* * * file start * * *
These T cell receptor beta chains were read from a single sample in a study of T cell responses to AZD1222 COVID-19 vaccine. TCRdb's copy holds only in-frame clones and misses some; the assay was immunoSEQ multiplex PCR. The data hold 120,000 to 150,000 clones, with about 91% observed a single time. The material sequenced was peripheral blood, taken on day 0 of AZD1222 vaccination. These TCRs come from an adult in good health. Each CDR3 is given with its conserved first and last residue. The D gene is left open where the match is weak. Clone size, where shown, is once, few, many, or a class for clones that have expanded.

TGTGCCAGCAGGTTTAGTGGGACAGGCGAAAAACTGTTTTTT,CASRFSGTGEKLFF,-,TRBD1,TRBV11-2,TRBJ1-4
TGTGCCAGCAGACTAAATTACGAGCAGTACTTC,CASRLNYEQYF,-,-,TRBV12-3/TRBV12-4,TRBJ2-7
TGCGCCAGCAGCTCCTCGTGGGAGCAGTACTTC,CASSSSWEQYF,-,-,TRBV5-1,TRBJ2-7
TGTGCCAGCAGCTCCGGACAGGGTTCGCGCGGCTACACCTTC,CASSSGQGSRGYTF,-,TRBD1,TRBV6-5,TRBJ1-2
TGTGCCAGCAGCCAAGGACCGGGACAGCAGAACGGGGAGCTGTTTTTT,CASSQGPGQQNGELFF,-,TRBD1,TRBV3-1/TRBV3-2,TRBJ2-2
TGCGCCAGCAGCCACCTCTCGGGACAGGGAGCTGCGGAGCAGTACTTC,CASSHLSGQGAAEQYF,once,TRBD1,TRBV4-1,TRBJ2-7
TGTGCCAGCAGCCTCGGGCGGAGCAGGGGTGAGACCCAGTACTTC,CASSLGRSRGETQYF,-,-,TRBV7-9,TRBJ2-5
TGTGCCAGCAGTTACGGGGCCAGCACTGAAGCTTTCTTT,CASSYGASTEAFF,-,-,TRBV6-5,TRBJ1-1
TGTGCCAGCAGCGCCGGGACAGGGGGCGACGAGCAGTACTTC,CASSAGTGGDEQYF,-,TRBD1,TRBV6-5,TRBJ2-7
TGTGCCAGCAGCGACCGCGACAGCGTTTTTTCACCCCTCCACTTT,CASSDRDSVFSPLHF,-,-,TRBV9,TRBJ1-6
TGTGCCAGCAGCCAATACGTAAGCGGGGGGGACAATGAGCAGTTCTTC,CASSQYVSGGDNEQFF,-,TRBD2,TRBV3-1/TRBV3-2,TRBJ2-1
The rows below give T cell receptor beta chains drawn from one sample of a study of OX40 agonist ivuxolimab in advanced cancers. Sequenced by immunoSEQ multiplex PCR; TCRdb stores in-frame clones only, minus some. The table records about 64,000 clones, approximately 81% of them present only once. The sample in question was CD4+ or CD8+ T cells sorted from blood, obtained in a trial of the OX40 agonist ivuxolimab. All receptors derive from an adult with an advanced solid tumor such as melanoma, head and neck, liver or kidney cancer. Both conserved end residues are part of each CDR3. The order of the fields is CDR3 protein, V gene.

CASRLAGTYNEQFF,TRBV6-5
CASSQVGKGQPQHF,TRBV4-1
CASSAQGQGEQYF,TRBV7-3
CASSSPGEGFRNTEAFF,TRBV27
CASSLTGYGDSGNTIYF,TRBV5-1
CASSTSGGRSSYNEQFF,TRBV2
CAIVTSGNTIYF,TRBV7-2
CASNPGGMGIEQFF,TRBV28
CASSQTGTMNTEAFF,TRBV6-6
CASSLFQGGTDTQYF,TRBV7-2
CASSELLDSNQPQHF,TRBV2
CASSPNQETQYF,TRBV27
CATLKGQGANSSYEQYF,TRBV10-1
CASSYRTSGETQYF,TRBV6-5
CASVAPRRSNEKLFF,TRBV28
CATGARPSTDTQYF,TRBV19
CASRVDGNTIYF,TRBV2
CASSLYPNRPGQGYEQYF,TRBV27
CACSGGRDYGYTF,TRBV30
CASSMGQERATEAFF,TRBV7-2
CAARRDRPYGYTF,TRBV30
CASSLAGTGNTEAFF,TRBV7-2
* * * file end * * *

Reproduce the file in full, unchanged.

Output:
These T cell receptor beta chains were read from a single sample in a study of T cell responses to AZD1222 COVID-19 vaccine. TCRdb's copy holds only in-frame clones and misses some; the assay was immunoSEQ multiplex PCR. The data hold 120,000 to 150,000 clones, with about 91% observed a single time. The material sequenced was peripheral blood, taken on day 0 of AZD1222 vaccination. These TCRs come from an adult in good health. Each CDR3 is given with its conserved first and last residue. The D gene is left open where the match is weak. Clone size, where shown, is once, few, many, or a class for clones that have expanded.

TGTGCCAGCAGGTTTAGTGGGACAGGCGAAAAACTGTTTTTT,CASRFSGTGEKLFF,-,TRBD1,TRBV11-2,TRBJ1-4
TGTGCCAGCAGACTAAATTACGAGCAGTACTTC,CASRLNYEQYF,-,-,TRBV12-3/TRBV12-4,TRBJ2-7
TGCGCCAGCAGCTCCTCGTGGGAGCAGTACTTC,CASSSSWEQYF,-,-,TRBV5-1,TRBJ2-7
TGTGCCAGCAGCTCCGGACAGGGTTCGCGCGGCTACACCTTC,CASSSGQGSRGYTF,-,TRBD1,TRBV6-5,TRBJ1-2
TGTGCCAGCAGCCAAGGACCGGGACAGCAGAACGGGGAGCTGTTTTTT,CASSQGPGQQNGELFF,-,TRBD1,TRBV3-1/TRBV3-2,TRBJ2-2
TGCGCCAGCAGCCACCTCTCGGGACAGGGAGCTGCGGAGCAGTACTTC,CASSHLSGQGAAEQYF,once,TRBD1,TRBV4-1,TRBJ2-7
TGTGCCAGCAGCCTCGGGCGGAGCAGGGGTGAGACCCAGTACTTC,CASSLGRSRGETQYF,-,-,TRBV7-9,TRBJ2-5
TGTGCCAGCAGTTACGGGGCCAGCACTGAAGCTTTCTTT,CASSYGASTEAFF,-,-,TRBV6-5,TRBJ1-1
TGTGCCAGCAGCGCCGGGACAGGGGGCGACGAGCAGTACTTC,CASSAGTGGDEQYF,-,TRBD1,TRBV6-5,TRBJ2-7
TGTGCCAGCAGCGACCGCGACAGCGTTTTTTCACCCCTCCACTTT,CASSDRDSVFSPLHF,-,-,TRBV9,TRBJ1-6
TGTGCCAGCAGCCAATACGTAAGCGGGGGGGACAATGAGCAGTTCTTC,CASSQYVSGGDNEQFF,-,TRBD2,TRBV3-1/TRBV3-2,TRBJ2-1
The rows below give T cell receptor beta chains drawn from one sample of a study of OX40 agonist ivuxolimab in advanced cancers. Sequenced by immunoSEQ multiplex PCR; TCRdb stores in-frame clones only, minus some. The table records about 64,000 clones, approximately 81% of them present only once. The sample in question was CD4+ or CD8+ T cells sorted from blood, obtained in a trial of the OX40 agonist ivuxolimab. All receptors derive from an adult with an advanced solid tumor such as melanoma, head and neck, liver or kidney cancer. Both conserved end residues are part of each CDR3. The order of the fields is CDR3 protein, V gene.

CASRLAGTYNEQFF,TRBV6-5
CASSQVGKGQPQHF,TRBV4-1
CASSAQGQGEQYF,TRBV7-3
CASSSPGEGFRNTEAFF,TRBV27
CASSLTGYGDSGNTIYF,TRBV5-1
CASSTSGGRSSYNEQFF,TRBV2
CAIVTSGNTIYF,TRBV7-2
CASNPGGMGIEQFF,TRBV28
CASSQTGTMNTEAFF,TRBV6-6
CASSLFQGGTDTQYF,TRBV7-2
CASSELLDSNQPQHF,TRBV2
CASSPNQETQYF,TRBV27
CATLKGQGANSSYEQYF,TRBV10-1
CASSYRTSGETQYF,TRBV6-5
CASVAPRRSNEKLFF,TRBV28
CATGARPSTDTQYF,TRBV19
CASRVDGNTIYF,TRBV2
CASSLYPNRPGQGYEQYF,TRBV27
CACSGGRDYGYTF,TRBV30
CASSMGQERATEAFF,TRBV7-2
CAARRDRPYGYTF,TRBV30
CASSLAGTGNTEAFF,TRBV7-2